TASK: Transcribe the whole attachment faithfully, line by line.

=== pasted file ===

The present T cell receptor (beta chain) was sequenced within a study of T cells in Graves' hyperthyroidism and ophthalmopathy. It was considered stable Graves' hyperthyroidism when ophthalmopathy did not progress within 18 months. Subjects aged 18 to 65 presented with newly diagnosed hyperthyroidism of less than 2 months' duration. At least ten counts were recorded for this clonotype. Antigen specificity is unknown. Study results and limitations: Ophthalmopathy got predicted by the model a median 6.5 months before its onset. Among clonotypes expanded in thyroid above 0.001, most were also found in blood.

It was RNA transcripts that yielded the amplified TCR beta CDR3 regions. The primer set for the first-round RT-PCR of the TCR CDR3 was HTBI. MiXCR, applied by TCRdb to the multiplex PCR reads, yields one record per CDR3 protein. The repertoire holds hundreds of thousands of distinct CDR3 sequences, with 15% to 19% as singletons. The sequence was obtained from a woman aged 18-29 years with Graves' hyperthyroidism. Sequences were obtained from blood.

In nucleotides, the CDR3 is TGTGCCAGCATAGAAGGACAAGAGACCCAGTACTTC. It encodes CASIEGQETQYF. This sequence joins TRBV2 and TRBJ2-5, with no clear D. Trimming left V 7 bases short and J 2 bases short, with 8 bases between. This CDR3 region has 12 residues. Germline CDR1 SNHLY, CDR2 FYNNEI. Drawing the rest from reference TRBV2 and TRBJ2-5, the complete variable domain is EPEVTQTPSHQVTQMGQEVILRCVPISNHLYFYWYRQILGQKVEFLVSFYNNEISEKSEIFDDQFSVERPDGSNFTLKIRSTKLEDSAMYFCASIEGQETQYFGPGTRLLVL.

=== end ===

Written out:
The present T cell receptor (beta chain) was sequenced within a study of T cells in Graves' hyperthyroidism and ophthalmopathy. It was considered stable Graves' hyperthyroidism when ophthalmopathy did not progress within 18 months. Subjects aged 18 to 65 presented with newly diagnosed hyperthyroidism of less than 2 months' duration. At least ten counts were recorded for this clonotype. Antigen specificity is unknown. Study results and limitations: Ophthalmopathy got predicted by the model a median 6.5 months before its onset. Among clonotypes expanded in thyroid above 0.001, most were also found in blood.

It was RNA transcripts that yielded the amplified TCR beta CDR3 regions. The primer set for the first-round RT-PCR of the TCR CDR3 was HTBI. MiXCR, applied by TCRdb to the multiplex PCR reads, yields one record per CDR3 protein. The repertoire holds hundreds of thousands of distinct CDR3 sequences, with 15% to 19% as singletons. The sequence was obtained from a woman aged 18-29 years with Graves' hyperthyroidism. Sequences were obtained from blood.

In nucleotides, the CDR3 is TGTGCCAGCATAGAAGGACAAGAGACCCAGTACTTC. It encodes CASIEGQETQYF. This sequence joins TRBV2 and TRBJ2-5, with no clear D. Trimming left V 7 bases short and J 2 bases short, with 8 bases between. This CDR3 region has 12 residues. Germline CDR1 SNHLY, CDR2 FYNNEI. Drawing the rest from reference TRBV2 and TRBJ2-5, the complete variable domain is EPEVTQTPSHQVTQMGQEVILRCVPISNHLYFYWYRQILGQKVEFLVSFYNNEISEKSEIFDDQFSVERPDGSNFTLKIRSTKLEDSAMYFCASIEGQETQYFGPGTRLLVL.